Prior to New Year’s Eve, fruits and vegetables – mainly mandarins, persimmons, apples, and herbs – are exported from Georgia. Russia is one of the main export countries for Georgia. According to information from export companies, by now, their products are already on their way to markets and there are no more new cargoes planned for December. Since sales are active during the period prior to New Year’s, trade is reduced after the New Year.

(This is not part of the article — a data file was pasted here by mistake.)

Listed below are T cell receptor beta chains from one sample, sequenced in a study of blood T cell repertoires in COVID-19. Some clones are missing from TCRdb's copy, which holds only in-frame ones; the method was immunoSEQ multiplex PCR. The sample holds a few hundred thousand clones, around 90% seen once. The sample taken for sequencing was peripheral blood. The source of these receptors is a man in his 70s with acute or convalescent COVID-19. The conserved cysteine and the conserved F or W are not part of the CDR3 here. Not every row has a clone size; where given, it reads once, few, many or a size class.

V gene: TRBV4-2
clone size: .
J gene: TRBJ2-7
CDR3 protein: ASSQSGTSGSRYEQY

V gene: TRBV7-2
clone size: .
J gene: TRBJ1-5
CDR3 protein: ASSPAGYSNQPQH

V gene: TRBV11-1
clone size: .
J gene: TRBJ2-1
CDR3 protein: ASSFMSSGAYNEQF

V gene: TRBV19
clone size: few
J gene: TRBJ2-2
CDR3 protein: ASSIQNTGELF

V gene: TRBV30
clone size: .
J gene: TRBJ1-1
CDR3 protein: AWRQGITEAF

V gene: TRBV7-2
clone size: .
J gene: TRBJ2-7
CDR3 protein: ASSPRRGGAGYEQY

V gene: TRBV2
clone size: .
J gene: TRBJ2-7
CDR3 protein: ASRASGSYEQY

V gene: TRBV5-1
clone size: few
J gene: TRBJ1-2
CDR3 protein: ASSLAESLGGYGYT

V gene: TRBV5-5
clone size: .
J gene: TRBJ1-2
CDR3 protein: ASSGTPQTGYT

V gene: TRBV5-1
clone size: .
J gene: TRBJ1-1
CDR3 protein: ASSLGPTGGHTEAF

According to Vakhtang Bezhitashvili, the founder of Fruitilia in Georgia, the traffic on transit roads in the direction of Russia is increasing prior to New Year’s. “I cannot say that there are any special delays on the roads. High traffic and corresponding queues on the roads are common during this time. Our company carries out both the export and import of agricultural products. The resulting queues on the roads are a problem only for perishable goods in refrigerated trucks. A long delay of such a product on the road means a decrease in its quality. For example, if during the normal period a trailer reaches Russia in three days, it may take a week leading up to New Year’s. A solution to this problem is possible if the transportation of perishable goods is given priority on the roads. This implies allowing refrigerated trucks to enter the first rows so that they do not have to stand in line with trucks loaded with non-perishable goods. This is the accepted practice in the world. In Georgia, this practice is used only at customs, which, of course, is not enough. It often takes several days to get to customs.”